This swim was a self seeded rolling swim start (starting at 6:25am). I self seeded at the back end of the :30-:33 minute swim group. With a previous swim PR of :32.18, I felt confident that I could finish around that time. Once the cannon went off, I had about a 5 minute wait before I made it to the front of the pack to start my swim. Like previous rolling starts I’ve been a part of, I didn’t have to fight for my life at the beginning. I found myself in a pack of like paced swimmers and was able to get into my groove immediately. I focused on staying on other athletes feet as much as possible to get the benefit of a draft and keep good form from start to finish. The day before the race, Ironman decided to change the swim course (due to high winds), so I convinced myself that no matter what my watch said when I got out of the swim, I wouldn’t be happy or sad. I know that these swim courses can be long or short and my time does not always reflect where I’m at in the pack when I get out. Once I finally exited the swim and hit the steep launch ramp, I could see my watch said :35 and some change. “Ok,” I thought, “not exactly what I wanted, but a solid swim without any cramps. Moving on to T1.” In the end, I swam a :35.28 and was the 18th female out of the water in the 35-39 age group.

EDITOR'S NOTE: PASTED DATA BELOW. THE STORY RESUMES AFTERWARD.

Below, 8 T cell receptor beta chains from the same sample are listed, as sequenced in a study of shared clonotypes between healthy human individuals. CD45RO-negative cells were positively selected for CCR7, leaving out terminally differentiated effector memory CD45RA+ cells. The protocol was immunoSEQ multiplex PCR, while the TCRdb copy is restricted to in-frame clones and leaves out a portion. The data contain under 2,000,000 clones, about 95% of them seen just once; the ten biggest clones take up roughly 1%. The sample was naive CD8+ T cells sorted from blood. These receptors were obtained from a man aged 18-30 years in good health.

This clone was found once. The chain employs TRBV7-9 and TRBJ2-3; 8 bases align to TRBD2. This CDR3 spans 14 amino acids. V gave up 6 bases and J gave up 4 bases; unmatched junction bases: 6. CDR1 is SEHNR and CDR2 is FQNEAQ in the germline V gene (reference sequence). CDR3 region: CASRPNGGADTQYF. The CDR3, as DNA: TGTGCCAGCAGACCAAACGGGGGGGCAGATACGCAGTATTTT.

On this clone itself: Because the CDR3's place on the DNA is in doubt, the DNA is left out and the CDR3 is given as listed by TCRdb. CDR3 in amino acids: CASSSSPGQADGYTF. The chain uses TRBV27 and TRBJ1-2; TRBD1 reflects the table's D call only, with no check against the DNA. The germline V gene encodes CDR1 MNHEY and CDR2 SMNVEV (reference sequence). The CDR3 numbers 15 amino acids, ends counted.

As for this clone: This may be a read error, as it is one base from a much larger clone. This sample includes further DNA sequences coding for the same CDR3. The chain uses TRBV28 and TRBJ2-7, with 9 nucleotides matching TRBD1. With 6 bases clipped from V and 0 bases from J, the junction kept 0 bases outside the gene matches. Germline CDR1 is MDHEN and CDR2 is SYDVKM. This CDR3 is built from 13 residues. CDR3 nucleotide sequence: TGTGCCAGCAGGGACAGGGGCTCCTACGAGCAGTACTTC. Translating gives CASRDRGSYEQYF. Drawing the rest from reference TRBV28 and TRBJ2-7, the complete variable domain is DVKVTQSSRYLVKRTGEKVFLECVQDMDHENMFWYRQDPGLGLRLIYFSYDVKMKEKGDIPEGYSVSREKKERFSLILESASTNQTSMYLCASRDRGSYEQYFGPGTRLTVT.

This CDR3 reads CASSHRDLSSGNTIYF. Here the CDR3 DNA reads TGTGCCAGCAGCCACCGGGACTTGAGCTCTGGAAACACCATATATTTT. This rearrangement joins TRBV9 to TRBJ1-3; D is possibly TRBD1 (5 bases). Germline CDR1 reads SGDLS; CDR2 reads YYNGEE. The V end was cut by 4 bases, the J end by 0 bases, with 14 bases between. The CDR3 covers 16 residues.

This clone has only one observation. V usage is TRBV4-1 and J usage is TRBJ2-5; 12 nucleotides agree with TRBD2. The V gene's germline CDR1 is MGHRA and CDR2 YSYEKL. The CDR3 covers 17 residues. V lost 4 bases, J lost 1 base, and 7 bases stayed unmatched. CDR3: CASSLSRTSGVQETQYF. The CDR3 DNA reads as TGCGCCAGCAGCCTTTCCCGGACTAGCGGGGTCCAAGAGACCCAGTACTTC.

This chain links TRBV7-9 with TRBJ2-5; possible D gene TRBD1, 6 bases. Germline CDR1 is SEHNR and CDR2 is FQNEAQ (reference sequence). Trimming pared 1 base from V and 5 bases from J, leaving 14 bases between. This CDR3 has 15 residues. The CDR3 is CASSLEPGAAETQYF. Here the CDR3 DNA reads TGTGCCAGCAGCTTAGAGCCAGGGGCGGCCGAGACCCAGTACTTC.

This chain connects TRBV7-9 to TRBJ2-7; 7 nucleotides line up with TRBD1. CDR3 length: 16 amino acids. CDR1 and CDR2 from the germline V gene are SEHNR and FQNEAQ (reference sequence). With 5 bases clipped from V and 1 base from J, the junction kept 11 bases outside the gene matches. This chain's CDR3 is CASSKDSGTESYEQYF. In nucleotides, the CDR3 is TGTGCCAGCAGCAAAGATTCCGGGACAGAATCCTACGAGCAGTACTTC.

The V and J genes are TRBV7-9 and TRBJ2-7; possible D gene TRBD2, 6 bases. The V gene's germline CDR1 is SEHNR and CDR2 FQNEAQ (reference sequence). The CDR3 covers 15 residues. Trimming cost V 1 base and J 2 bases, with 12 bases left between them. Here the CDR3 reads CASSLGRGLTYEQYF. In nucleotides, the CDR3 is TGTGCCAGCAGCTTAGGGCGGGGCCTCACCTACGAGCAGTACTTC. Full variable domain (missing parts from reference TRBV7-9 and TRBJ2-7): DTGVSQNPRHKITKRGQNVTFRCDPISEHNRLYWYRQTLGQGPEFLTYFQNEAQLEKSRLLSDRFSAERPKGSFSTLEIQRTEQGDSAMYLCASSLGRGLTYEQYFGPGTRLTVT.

The run from the swim exit to T1 was LONG and steep. I chose not to wear shoes and that is something I would change next time. The road was rough and my feet hurt badly by the time I actually got to my bike. With the air temps being low and having a forecast of high winds, I elected to put on more clothes than I normally would have. I used an ear warmer under my helmet, arm warmers, and toe covers on my bike shoes. I had gloves just in case I wanted them, but elected not to put them on. 2 weeks before the race, I came down to Santa Rosa with some friends to test swim/ride/run the course. During that training, I royally screwed up my nutrition and didn’t take on enough salt (and I paid for it!). I was fearful that if I had on full fingered gloves, I would not be able to access my salt tabs easily and I did not want to risk getting low on salt again this week. I’ll take cold fingers over a massive headache and all the other symptoms that come from low electrolytes…including a decrease in performance! I made it out of T1 in what felt like forever, but my final time was :07.36 which was pretty fast for most transition times that day for age group athletes.